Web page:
So far, using Scripture and history, we have established YaHuW. But, the question might be asked, "Can the waw sustain the 'u' and the V all in the same letter?" Consider the following illustration with the words Phuvah, (more accurate Phuwah) or should it be Puah? The same Hebrew word is transliterated both ways; even the Bible scholars were baffled as to the true way to transliterate from Hebrew on this point. This point needs to be understood, to understand the set-apart name.

Phuwah or Puah?

The waw, with a dot in the center and with a vowel sign under it waw.ah, is a "strengthened consonant" (the older term of doubling). "The waw_oo u is, however, easily to be recognized, since it cannot take a vowel before or under it." Gesenius Hebrew Grammar p. 55

Genesis 46:13

Numbers 26:23







Latin Vulgate



William Tyndale



Geneva Bible



1611 King James


Pua (Phuvah)

margin KJV



New King James





















Living Bible






NAB (Cath.)



New Jerusalem



Book of Yahweh

Puw 'ah (?)

Puwwah (OK)

The Scriptures 5


The Point Made With Phuwah: Tested, Tried and True

The translation, I AM THAT I AM, has three parts; therefore, the name has three parts (or syllables) and is vowel pointed YAHUWAH

Now, to give an explanation:

The letter *waw* does not carry the "oo" sound, because the markings are beneath the letter *he*: hoo. The waw.ah is doubled, indicated by the dot in the center and vowel mark beneath (Example, see Strong's Heb. #2332). Now, this is how the "huw" and the "wah" are combined all in the same letter.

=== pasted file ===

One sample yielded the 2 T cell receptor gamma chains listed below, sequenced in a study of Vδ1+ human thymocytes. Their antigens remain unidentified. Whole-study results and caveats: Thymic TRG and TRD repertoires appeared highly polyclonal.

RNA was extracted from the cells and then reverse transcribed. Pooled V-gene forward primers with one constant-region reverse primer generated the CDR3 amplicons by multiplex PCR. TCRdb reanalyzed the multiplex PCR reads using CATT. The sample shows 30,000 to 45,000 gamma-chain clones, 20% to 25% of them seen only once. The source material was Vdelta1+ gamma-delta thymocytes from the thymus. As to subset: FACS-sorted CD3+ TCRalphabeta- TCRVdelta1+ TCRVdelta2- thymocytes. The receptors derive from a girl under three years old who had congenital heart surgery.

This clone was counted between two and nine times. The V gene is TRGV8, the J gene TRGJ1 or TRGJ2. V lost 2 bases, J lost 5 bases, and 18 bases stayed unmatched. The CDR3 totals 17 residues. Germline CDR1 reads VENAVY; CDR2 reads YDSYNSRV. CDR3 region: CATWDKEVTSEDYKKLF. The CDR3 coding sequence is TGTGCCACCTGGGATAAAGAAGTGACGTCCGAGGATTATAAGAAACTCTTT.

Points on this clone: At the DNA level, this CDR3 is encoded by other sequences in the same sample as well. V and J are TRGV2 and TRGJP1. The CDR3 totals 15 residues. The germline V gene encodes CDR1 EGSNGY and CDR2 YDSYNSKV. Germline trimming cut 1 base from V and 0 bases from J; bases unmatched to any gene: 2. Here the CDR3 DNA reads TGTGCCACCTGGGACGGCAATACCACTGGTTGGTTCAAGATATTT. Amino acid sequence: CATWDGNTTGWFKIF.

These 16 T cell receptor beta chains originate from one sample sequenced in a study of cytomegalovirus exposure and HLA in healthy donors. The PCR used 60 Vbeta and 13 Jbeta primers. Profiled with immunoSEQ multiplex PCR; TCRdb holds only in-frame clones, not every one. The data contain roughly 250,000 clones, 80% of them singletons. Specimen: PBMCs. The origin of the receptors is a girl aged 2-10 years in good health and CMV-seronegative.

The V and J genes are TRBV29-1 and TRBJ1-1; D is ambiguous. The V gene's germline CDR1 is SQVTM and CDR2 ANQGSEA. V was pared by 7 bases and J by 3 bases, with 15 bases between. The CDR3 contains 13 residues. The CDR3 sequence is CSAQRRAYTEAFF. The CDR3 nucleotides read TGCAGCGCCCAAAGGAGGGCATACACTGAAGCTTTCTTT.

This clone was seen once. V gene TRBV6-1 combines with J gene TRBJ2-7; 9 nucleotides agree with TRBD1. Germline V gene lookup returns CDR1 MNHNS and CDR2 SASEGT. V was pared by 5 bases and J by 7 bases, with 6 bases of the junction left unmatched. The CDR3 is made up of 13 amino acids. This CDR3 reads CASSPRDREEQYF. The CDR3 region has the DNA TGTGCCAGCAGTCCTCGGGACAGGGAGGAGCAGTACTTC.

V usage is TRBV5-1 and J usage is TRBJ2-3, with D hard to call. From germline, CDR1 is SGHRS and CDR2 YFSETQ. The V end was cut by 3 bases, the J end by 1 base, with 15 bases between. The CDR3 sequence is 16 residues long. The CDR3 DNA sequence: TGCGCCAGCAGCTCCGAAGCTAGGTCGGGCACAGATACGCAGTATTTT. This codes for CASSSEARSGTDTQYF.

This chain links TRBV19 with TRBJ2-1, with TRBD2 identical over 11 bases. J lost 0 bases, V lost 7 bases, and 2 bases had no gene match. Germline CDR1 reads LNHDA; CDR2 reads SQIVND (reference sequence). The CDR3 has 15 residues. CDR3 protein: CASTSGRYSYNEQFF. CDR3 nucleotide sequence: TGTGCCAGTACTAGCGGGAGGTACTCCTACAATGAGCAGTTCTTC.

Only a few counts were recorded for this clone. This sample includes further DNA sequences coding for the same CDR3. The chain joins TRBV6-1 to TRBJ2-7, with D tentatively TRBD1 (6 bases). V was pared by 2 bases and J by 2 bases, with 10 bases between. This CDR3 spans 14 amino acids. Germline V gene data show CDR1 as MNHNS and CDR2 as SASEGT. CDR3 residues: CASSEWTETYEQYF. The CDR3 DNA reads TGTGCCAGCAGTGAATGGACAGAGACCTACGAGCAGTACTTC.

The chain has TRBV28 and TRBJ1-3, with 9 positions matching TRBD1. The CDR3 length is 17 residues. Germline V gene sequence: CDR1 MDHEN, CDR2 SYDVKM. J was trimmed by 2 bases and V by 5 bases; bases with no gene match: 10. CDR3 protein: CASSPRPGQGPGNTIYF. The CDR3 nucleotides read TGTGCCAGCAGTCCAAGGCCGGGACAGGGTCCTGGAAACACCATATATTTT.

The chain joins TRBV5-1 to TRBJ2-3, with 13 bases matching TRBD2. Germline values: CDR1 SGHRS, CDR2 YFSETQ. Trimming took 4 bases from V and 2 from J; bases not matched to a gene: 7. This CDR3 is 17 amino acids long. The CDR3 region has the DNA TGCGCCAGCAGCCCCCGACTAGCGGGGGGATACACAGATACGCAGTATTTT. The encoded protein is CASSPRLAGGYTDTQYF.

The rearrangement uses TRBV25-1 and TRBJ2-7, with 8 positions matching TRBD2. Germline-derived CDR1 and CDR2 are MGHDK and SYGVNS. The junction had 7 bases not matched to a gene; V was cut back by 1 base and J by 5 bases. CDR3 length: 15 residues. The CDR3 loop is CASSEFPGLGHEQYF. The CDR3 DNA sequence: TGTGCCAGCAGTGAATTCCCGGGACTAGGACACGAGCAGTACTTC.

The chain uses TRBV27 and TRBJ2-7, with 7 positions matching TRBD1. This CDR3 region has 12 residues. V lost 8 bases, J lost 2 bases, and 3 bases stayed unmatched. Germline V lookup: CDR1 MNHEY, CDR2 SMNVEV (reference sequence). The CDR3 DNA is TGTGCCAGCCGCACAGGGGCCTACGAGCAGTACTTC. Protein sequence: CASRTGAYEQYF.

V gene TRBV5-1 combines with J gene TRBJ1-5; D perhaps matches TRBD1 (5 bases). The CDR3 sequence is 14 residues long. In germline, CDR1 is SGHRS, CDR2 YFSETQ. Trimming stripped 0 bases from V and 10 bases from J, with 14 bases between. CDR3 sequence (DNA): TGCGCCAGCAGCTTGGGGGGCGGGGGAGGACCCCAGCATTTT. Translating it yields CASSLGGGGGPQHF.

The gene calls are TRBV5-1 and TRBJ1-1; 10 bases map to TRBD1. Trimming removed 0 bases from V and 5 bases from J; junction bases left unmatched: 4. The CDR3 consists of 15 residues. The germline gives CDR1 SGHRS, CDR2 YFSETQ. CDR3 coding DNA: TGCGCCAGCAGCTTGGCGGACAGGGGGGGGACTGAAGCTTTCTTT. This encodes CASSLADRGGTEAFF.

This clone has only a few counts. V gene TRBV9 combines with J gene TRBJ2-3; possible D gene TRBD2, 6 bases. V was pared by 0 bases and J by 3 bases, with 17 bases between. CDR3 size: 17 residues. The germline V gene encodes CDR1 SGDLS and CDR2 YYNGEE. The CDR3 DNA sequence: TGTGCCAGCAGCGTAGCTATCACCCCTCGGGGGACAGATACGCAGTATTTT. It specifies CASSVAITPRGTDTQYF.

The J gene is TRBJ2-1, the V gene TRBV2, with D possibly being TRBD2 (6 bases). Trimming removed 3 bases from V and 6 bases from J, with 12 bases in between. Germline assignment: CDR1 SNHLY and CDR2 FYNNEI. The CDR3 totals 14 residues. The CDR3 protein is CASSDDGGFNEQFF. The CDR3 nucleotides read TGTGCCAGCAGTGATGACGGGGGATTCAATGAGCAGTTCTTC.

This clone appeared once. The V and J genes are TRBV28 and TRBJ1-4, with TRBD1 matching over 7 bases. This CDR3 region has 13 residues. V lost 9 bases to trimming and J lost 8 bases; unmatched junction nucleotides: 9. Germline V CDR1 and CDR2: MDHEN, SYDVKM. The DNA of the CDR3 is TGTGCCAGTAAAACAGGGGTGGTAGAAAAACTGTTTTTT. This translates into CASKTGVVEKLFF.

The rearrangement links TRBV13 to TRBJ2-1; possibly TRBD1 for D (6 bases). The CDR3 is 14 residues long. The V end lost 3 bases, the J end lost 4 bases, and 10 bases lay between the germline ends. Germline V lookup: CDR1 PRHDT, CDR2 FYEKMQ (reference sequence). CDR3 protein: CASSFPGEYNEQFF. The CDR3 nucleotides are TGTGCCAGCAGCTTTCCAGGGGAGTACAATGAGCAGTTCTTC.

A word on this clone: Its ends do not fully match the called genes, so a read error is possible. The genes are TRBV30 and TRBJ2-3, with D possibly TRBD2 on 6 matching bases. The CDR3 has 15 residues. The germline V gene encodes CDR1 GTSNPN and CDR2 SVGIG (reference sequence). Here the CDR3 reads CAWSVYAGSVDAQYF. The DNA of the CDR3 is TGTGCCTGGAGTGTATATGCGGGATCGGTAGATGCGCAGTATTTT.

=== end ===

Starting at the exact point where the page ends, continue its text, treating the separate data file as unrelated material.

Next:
This may seem hard to comprehend, but it is absolutely proper Hebrew grammar. This same situation appears in many other names like Eliyahu. The "i" and the "y" are both indicated by a double "I" "Y" (yod):


The dot in the center of the double yod, with the vowel mark Qamets beneath it, indicates that this is a double yod. The dot beneath the lamed_dot (see arrow above) indicates that the first yod is a vowel, and the second yod is a consonant (Eliyahu).

Elihu (#453) has the same Hebrew letters as Eliyahu (#452), the only difference is a double yod. The vowel marking indicates that the yod has a vowel sound, else it would read Elyahu instead of Elihu. The same principle applies to the Tetragrammaton, as it does to Eliyahu; instead of the yod, the waw is doubled, but is written only once. The first waw is a vowel sound of (U), indicated by the hoo with three dots under it. The second waw is a consonant sound of "w".

Thus, the name is perfectly transliterated Yah?wwah, written in English as Yahuwah. Compare Strong's #6312

Proving the Set-Apart Name From

Josephus, the Jewish historian, seems to refer to the tetragrammaton as consisting of four vowels (Wars of the Jews, 5. 5. 7)

We already covered this in a previous chapter, but briefly, Josephus himself admitted to frequently altering Hebrew names, spelling them after the Greek fashion "to please [his Greek] readers." (Antiquities 1.6. 1.)